California Tries to Refill Its Biggest Reservoir
After the wettest winter in 122 years of record-keeping, California's reservoirs are filling up again, with more than 22 million acre-feet of water in the 46 reservoirs tracked by the state Department of Water Resources (they'd be even fuller if it weren't for flooding worries at the now-infamous Oroville Dam and several other reservoirs in the Sierra Nevada foothills):
The snowpack in the state's mountains, while it hasn't quite broken records across the board, currently holds even more water than the reservoirs -- about 29 million acre-feet.
That's all great, and it means that the drought that has been tormenting the state since the winter of 2011-2012 is definitively over. But this is California, where precipitation varies so wildly from winter to winter that the state is never more than a year or two from a water shortage. The state's cities, farms and factories together use from 30 million to 40 million acre-feet of water a year. Total reservoir capacity is about 45 million acre-feet, but that includes more than a thousand smaller reservoirs, many of which aren't connected to the state's major water-supply networks. And while that "reservoir" of snow is impressive this spring, it will be almost all gone by fall.
So when several dry years leave the reservoirs parched and the mountains bare, as happened during the just-ended drought, the state has to rely on another reservoir -- the one that's underground. In 2015, by one estimate, the state's farmers pumped 6 million acre-feet more water out of the ground than in an average year. Luckily, this reservoir is huge: The state's 515 groundwater basins have an estimated capacity of somewhere between 850 million and 1.3 billion acre-feet. And, in a wet year like this one, it can be at least partially refilled.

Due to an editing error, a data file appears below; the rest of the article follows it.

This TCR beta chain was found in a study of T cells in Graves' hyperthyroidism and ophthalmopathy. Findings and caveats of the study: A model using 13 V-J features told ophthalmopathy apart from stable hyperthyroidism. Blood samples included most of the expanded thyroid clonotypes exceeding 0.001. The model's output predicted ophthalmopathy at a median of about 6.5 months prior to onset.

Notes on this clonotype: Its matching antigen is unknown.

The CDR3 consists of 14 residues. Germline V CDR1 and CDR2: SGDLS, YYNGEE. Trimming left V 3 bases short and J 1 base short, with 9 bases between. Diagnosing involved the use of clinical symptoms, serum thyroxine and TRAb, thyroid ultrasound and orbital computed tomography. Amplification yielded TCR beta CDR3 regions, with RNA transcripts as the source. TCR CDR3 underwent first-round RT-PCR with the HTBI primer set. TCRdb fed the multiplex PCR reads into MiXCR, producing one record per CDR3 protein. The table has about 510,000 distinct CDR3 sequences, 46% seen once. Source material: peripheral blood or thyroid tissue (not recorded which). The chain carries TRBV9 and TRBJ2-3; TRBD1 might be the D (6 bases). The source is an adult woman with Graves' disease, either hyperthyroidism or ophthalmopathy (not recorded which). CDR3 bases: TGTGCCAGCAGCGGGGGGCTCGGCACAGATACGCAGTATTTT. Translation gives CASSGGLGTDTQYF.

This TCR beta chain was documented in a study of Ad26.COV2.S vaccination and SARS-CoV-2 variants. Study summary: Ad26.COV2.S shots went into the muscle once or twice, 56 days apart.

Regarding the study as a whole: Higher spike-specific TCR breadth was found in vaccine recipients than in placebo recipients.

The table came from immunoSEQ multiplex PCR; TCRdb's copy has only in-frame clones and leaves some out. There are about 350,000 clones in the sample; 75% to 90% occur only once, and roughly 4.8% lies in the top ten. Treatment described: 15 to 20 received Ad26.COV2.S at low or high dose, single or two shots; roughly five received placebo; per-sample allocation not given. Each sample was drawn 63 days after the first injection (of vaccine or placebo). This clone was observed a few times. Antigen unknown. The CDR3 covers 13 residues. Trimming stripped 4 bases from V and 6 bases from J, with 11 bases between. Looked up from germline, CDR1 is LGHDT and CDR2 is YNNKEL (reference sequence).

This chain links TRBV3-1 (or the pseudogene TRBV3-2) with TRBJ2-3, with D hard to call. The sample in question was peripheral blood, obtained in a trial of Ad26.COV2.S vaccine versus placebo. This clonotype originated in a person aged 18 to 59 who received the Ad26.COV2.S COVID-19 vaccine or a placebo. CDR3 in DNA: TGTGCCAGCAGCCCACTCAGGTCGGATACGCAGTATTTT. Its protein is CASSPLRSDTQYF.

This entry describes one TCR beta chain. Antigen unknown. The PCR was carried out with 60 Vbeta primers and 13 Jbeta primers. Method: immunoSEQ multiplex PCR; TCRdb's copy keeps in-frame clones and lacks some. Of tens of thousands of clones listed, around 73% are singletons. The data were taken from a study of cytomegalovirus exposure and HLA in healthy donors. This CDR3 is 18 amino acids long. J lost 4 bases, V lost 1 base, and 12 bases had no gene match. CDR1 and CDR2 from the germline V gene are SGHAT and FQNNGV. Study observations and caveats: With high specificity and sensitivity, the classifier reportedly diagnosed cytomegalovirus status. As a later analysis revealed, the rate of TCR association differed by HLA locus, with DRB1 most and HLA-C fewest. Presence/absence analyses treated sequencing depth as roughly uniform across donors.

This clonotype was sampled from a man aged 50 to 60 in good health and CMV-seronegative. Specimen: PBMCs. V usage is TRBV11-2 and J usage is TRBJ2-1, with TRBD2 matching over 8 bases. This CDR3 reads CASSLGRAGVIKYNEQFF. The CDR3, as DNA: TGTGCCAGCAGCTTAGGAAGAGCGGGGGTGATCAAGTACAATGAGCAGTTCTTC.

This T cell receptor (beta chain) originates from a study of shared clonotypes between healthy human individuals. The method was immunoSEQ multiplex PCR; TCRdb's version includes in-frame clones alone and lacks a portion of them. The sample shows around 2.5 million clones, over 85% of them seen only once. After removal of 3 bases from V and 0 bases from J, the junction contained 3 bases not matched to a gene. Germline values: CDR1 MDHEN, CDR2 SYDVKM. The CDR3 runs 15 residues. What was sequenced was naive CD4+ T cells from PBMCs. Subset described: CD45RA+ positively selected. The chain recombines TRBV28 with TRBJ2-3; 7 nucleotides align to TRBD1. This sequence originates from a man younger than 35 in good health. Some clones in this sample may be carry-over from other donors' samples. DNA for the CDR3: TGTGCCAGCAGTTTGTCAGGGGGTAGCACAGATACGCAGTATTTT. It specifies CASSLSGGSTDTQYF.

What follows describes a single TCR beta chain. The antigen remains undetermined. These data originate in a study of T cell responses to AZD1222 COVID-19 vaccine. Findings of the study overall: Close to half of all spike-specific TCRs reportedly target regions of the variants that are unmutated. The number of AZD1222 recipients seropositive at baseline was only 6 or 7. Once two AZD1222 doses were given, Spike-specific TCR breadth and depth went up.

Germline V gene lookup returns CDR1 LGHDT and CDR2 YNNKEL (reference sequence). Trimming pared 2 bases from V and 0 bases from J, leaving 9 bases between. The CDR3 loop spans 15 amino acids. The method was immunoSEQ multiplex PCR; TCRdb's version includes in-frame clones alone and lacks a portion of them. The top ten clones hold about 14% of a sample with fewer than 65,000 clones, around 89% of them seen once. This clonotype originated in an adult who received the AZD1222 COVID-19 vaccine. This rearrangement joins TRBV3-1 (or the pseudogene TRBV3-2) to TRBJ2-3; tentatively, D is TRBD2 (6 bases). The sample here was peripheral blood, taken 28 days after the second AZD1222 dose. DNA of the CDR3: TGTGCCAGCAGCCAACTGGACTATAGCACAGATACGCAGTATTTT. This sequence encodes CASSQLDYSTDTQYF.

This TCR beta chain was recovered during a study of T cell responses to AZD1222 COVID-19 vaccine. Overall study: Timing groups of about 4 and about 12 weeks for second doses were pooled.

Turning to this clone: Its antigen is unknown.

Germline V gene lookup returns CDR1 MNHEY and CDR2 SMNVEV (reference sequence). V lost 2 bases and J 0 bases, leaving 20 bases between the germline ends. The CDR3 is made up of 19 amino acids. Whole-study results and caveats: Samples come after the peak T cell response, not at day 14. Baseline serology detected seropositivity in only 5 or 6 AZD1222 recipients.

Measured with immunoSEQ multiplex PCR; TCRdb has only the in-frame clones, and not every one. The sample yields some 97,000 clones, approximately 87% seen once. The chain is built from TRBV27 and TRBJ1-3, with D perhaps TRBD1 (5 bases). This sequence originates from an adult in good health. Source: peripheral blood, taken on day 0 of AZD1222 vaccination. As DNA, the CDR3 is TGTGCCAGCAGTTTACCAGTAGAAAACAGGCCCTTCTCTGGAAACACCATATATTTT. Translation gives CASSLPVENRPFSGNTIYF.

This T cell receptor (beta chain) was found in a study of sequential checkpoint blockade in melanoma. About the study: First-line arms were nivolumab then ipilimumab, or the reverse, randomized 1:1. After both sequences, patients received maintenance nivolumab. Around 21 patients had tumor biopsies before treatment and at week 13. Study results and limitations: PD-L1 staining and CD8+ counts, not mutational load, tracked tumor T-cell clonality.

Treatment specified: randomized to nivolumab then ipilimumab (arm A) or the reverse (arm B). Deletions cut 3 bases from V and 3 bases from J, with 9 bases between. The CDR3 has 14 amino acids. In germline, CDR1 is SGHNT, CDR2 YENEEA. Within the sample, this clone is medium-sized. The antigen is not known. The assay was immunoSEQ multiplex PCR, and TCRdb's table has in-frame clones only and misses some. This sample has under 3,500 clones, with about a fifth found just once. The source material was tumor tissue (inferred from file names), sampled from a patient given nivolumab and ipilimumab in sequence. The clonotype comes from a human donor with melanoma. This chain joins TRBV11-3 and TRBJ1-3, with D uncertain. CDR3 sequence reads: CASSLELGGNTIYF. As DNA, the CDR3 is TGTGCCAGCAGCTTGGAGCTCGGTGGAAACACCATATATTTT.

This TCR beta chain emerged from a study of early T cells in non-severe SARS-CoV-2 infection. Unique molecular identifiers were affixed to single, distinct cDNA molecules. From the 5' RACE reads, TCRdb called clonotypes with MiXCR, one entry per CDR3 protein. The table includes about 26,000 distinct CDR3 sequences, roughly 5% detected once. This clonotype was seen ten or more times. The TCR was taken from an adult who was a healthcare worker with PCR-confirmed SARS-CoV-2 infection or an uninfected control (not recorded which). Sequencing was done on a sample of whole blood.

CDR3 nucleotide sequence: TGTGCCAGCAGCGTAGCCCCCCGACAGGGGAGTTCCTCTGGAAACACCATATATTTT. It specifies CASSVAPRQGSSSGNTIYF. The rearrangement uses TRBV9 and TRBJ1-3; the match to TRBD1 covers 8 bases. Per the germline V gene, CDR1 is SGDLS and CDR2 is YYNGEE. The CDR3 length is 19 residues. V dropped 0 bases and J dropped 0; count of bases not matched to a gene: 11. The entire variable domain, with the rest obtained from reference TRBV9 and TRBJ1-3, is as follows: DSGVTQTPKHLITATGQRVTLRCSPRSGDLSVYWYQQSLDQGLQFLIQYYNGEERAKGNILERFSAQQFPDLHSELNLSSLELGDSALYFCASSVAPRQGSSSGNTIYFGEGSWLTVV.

For example, I talked this morning with Mark Larsen, general manager of the Kaweah Delta Water Conservation District, which is in the heart of the state's most productive farming region, the San Joaquin Valley. He described how, with the U.S. Army Corps of Engineers releasing water from Terminus Dam on the Kaweah River for flood-control reasons for 110 straight days now, the district has been pouring water into its 40 recharge basins (usually sandy land that's no good for crops), working with farmers to create temporary recharge areas (fallow fields with temporary dikes around them, basically), and keeping irrigation ditches full so that water can seep into the ground from them.
None of these practices is new, although their use has expanded over the years. What does seem to be new, as Bettina Boxall of the Los Angeles Times reported this week, is that some California farmers are now experimenting with flooding fields that have grapevines and almond trees growing on them. And in general, people in California are paying a lot more attention to groundwater than they used to.
In 2014, the California Legislature approved a package of groundwater-management laws -- long after most other Western states had done so -- that are now slowwwwwly beginning to take effect. Local groundwater-management agencies are being formed that will have to come up with plans to reach groundwater sustainability within 20 years.
For the moment, the state of knowledge about the state's groundwater is still pretty spotty. "It is really tough to estimate exactly how much recharge we're getting," Larsen said. Water districts know with remarkable precision how much surface water is available and how much each farmer gets, but groundwater and groundwater recharge remain largely unmeasured.
That is changing: Three years ago, the Kaweah Delta district started regularly monitoring land subsidence, a good indication that too much groundwater is being pumped. Studies using satellite images have already identified an area just south of the Kaweah Delta district (southwest of the town of Corcoran) as the state's ground zero for land subsidence, and they showed many other parts of the San Joaquin Valley to be sinking, in the process reducing the capacity of groundwater basins beneath. A study published last month estimated that subsidence in the San Joaquin Valley from 2007 to 2010 (that is, before the most recent drought) had removed about 600,000 acre-feet of groundwater storage capacity.
If California can figure out how to sustainably manage its vast underground water reservoir, wet years like this one should be more than enough to tide the state through the dry patches. But it is a bit of a race against the clock.
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